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How to surf safely when using public Wi-Fi

Make sure you and your data are protected

Public Wi-Fi hotspots are brilliant for ensuring you can check your email and surf the web while on the go. However, using public wireless internet can also leave you wide open to attack. We show you the proper precautions you'll need to take to ensure you're not inviting your coffee colleagues to partake in confidential information.

Your personal business is your competitors' business

But what if you think that your data isn't important enough for someone to snoop on?

Perhaps you're just browsing websites, not logging in to any email systems or web applications that require passwords. You should be safe then, right? Not necessarily.

Imagine you're on airport Wi-Fi while you're returning from an industry trade show.

Instead of checking the hundreds of email messages waiting for you (unlikely, right?), you decide to browse your competitors' websites, looking for ideas. Or maybe you elect to research potential acquisition targets.

In the background, however, your email client detects an internet connection and starts to download your email.

A colleague back at headquarters sees your instant-messenger status change to 'online' and sends you a panicked plea: "Huge problem @ factory. Possible recall. Call Bob ASAP!".

Armed with nothing more than wireless packet analyser software, a fellow conference attendee in the same seating area may be able to glean competitive intelligence based solely on the websites that you visit and your (probably unencrypted) instant messages - not to mention the personal email from the recruiter indicating you're ready to jump ship, or the notes reflecting your relationship problems with your significant other.

In short, the 'other guy' is reading your messages before you are, and you didn't even do anything.

Stick to SSL for webmail

First, to combat mail snoops, use a webmail system with HTTPS for the whole session.

Almost all webmail systems use HTTPS when asking you to log in, so your password is transmitted securely.

However, after authentication, they usually switch back to HTTP because it reduces the computational strain on their servers and makes serving advertisements easier.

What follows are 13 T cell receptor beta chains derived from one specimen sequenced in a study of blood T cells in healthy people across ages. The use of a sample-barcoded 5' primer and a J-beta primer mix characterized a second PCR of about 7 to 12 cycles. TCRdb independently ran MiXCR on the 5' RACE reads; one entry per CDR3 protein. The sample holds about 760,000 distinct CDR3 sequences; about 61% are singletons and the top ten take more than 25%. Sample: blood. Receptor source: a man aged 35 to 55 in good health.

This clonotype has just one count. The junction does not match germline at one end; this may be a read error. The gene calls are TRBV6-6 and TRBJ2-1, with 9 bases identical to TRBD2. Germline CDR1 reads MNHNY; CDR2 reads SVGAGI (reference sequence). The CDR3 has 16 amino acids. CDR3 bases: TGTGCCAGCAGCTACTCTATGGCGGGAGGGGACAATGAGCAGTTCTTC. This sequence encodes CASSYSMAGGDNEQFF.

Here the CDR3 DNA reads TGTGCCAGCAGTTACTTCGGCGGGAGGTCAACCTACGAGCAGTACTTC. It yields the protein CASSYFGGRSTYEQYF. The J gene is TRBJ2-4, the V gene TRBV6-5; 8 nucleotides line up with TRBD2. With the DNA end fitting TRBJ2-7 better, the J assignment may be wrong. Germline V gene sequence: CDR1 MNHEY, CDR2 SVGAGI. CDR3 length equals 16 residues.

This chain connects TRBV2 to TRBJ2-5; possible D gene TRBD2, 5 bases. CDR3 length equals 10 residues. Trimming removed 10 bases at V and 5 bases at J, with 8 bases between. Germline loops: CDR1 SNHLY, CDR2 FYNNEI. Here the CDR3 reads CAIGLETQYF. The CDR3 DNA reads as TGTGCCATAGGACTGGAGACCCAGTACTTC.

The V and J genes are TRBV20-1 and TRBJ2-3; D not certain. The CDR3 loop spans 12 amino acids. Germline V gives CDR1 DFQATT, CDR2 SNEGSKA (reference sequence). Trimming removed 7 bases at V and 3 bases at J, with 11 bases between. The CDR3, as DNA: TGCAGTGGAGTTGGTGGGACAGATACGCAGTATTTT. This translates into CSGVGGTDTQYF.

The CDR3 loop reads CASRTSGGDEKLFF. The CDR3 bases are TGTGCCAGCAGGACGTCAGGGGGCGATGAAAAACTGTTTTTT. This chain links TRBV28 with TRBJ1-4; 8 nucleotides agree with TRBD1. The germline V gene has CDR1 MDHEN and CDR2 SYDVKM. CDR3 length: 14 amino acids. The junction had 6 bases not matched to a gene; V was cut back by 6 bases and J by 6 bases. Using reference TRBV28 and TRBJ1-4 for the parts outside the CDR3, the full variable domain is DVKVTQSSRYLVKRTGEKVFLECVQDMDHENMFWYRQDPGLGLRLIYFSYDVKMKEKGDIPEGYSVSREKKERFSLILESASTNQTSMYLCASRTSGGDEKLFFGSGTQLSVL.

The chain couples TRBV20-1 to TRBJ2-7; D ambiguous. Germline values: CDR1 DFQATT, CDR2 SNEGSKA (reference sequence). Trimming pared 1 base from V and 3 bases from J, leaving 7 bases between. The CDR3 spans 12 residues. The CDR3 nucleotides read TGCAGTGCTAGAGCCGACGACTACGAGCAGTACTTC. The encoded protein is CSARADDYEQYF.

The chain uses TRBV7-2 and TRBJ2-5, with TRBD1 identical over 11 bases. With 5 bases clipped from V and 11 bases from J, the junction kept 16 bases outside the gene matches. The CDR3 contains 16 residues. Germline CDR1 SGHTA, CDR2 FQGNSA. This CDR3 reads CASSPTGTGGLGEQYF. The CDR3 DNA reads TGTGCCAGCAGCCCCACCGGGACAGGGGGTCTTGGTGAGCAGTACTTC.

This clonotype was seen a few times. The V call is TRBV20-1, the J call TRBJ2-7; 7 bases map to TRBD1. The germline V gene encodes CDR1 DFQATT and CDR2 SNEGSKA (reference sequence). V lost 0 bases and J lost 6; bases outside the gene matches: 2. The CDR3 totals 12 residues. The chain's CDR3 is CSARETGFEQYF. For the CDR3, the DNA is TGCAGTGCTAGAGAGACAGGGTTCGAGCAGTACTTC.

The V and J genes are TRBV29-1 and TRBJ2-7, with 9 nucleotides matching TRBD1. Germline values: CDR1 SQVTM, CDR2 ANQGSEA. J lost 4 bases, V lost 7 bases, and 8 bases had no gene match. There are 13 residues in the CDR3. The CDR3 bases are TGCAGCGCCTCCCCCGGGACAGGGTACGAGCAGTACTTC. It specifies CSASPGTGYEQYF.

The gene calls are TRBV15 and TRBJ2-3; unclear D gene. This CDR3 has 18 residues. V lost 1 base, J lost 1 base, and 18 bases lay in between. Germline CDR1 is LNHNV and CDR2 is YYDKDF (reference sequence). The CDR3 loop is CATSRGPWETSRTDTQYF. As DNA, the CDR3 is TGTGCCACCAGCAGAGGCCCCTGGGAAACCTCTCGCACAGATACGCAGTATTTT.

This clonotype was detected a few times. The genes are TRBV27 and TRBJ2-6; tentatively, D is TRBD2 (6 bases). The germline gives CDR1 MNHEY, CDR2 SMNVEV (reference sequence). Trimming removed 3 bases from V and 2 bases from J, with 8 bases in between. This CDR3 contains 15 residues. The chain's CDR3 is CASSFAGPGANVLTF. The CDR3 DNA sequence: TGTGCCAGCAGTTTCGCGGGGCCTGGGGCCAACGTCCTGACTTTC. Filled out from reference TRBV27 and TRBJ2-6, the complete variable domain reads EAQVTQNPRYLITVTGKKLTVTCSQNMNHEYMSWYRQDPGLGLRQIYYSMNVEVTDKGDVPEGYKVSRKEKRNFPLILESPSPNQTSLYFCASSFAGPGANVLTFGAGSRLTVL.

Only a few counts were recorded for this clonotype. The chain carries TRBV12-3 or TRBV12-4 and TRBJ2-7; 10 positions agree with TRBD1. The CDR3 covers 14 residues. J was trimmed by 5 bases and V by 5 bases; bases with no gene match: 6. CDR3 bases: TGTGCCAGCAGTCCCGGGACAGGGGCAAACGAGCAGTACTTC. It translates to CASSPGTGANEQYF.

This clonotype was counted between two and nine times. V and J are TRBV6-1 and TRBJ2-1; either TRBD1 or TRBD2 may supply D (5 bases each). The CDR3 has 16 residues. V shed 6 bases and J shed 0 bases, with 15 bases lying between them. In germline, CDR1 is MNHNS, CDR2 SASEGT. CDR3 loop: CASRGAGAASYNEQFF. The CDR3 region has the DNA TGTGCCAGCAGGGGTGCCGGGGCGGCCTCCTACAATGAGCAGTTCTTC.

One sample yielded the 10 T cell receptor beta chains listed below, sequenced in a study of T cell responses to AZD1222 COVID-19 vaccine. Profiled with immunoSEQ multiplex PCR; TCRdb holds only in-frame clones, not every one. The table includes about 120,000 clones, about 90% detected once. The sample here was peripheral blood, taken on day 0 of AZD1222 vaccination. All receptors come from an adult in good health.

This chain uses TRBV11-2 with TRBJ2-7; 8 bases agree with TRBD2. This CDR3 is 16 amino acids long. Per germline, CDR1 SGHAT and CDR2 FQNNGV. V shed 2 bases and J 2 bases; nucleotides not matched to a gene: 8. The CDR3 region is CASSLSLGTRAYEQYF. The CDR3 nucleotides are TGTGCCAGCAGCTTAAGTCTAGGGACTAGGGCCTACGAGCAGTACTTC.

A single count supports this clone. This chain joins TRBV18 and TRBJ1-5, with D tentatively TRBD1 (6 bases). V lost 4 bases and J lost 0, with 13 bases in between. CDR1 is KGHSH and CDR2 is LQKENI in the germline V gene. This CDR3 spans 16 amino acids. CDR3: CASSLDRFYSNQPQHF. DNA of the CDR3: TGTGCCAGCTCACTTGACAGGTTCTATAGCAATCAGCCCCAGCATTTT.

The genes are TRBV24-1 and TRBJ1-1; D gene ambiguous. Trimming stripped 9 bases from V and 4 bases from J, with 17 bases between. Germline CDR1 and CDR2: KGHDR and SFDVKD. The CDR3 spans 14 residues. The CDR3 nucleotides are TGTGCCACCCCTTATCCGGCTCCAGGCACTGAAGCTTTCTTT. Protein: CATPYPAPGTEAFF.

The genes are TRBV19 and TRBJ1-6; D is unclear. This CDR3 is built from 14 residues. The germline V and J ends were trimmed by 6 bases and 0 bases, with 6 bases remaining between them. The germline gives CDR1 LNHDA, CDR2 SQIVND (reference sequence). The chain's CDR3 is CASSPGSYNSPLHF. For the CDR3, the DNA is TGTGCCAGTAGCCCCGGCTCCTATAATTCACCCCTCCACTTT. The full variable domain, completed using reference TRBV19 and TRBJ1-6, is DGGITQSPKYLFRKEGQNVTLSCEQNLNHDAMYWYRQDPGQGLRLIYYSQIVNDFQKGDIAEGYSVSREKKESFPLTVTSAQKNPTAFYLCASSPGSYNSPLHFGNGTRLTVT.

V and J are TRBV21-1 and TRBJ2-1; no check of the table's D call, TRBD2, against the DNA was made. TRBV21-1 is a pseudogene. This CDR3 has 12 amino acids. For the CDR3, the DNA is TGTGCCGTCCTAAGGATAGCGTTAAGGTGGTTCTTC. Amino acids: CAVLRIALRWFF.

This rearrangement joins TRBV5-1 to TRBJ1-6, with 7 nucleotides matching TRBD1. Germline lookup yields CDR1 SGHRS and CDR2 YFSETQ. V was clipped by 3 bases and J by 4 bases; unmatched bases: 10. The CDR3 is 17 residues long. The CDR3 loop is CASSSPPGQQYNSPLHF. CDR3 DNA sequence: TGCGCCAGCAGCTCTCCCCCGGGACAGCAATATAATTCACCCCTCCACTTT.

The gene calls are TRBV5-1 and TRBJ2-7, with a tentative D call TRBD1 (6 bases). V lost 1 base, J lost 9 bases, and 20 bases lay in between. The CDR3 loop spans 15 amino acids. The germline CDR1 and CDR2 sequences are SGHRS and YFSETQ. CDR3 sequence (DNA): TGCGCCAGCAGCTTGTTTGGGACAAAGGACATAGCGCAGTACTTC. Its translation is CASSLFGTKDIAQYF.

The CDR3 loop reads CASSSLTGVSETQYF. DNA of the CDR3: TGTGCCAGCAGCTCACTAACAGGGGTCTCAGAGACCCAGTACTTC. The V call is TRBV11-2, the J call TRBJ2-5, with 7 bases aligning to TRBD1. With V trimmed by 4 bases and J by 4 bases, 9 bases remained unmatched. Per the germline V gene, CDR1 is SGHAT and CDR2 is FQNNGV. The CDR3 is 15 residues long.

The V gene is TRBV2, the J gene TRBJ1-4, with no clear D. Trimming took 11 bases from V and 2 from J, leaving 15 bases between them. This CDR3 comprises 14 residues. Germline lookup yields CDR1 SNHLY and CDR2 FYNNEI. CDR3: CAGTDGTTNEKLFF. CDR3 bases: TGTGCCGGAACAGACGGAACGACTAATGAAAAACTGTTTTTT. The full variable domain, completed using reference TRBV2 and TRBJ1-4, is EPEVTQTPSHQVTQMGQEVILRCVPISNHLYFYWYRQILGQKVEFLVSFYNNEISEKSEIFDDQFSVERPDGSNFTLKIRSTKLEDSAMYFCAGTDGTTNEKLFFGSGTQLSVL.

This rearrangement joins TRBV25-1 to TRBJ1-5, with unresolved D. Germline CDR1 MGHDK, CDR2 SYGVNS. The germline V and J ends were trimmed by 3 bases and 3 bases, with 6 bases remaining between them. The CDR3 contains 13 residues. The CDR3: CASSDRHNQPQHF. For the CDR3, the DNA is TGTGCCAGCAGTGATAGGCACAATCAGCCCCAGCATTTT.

That means that everyone who is on the same wireless network (either unencrypted or with a shared password) can read the content of your email.

In some cases, a person can steal your session cookie and log in to your webmail session without your password. That is, until you click the 'Logout' link - which you do every time, right?

Two very notable exceptions are Gmail and your corporate email system (such as Outlook Web Access).

Earlier this year, Gmail switched from the common practice of using HTTPS just for logins to using HTTPS throughout the entire webmail session.

Google Apps users were previously able to opt in to this feature, but it is now the default with the ability to opt out (if you hate security).

This change, combined with Google's new suspicious-login detection algorithms, make Gmail a standout among free webmail providers.

If you were looking for a reason to switch from your AOL, Hotmail  or Yahoo account, you've found it.

Your company's webmail system is also likely protected by HTTPS at all times, because that is the default configuration for most systems.

However, if you check your work messages using local software (Outlook, Thunderbird, Mac OS X's Mail) instead of HTTPS web-based email, you may or may not be using encryption.

NEXT PAGE: Paid hotspots: safety not included

  1. Make sure you and your data are protected
  2. Your personal business is your competitors' business
  3. Paid hotspots: safety not included
  4. Use your VPN
  5. Wi-Fi surfing safety summary


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